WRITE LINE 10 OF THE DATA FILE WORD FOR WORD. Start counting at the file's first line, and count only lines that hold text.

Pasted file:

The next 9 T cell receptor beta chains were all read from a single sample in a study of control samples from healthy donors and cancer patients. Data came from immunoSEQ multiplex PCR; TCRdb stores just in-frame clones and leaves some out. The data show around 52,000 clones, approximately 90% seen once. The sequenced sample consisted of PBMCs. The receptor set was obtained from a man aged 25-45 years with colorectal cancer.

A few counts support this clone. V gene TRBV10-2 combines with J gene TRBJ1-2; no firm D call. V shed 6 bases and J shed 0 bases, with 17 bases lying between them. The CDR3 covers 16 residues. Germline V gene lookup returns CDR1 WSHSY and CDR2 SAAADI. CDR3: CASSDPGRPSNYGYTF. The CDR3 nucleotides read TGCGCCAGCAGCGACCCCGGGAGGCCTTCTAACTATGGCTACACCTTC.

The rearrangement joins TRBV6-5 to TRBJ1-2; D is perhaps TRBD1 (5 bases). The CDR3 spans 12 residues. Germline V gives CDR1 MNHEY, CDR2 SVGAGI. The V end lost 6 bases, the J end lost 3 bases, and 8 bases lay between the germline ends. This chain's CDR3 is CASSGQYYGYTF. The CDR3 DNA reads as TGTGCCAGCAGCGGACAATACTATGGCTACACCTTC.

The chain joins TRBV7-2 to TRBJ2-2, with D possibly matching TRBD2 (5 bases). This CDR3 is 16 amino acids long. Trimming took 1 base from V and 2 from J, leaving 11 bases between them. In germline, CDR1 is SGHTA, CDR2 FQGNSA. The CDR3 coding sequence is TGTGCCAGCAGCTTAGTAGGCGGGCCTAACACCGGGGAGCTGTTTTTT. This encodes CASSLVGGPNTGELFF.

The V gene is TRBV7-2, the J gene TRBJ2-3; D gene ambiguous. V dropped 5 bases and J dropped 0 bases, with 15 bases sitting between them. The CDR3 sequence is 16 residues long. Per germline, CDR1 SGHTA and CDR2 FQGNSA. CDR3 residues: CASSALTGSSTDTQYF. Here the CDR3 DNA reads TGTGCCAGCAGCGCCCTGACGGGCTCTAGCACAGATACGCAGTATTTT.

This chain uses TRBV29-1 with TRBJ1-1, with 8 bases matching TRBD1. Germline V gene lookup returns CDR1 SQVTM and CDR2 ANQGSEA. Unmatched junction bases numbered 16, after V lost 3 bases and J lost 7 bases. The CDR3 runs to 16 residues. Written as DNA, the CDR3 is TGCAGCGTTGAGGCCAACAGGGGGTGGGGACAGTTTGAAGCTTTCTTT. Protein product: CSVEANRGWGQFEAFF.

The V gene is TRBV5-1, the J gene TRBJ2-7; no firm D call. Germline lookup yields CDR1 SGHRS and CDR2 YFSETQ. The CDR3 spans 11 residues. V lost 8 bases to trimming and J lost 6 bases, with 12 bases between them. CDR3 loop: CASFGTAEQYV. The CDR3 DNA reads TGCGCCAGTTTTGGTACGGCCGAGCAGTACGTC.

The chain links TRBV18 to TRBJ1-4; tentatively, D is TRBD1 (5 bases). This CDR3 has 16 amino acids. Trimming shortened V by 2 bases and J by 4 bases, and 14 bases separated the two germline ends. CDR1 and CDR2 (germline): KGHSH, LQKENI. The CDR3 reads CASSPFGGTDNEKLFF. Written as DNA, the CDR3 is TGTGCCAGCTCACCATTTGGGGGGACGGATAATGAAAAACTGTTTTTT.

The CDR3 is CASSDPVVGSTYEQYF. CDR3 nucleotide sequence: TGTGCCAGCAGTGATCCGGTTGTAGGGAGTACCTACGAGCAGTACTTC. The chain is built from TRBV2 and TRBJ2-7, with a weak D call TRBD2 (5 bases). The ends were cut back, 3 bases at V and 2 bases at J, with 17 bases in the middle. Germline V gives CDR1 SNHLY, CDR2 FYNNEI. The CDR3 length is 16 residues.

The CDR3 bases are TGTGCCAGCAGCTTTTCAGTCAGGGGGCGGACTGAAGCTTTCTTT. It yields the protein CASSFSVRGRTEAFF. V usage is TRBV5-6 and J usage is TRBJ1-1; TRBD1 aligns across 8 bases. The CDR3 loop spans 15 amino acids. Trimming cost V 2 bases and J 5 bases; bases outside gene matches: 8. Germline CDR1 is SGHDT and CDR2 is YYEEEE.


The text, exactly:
The CDR3 bases are TGTGCCAGCAGCTTTTCAGTCAGGGGGCGGACTGAAGCTTTCTTT. It yields the protein CASSFSVRGRTEAFF. V usage is TRBV5-6 and J usage is TRBJ1-1; TRBD1 aligns across 8 bases. The CDR3 loop spans 15 amino acids. Trimming cost V 2 bases and J 5 bases; bases outside gene matches: 8. Germline CDR1 is SGHDT and CDR2 is YYEEEE.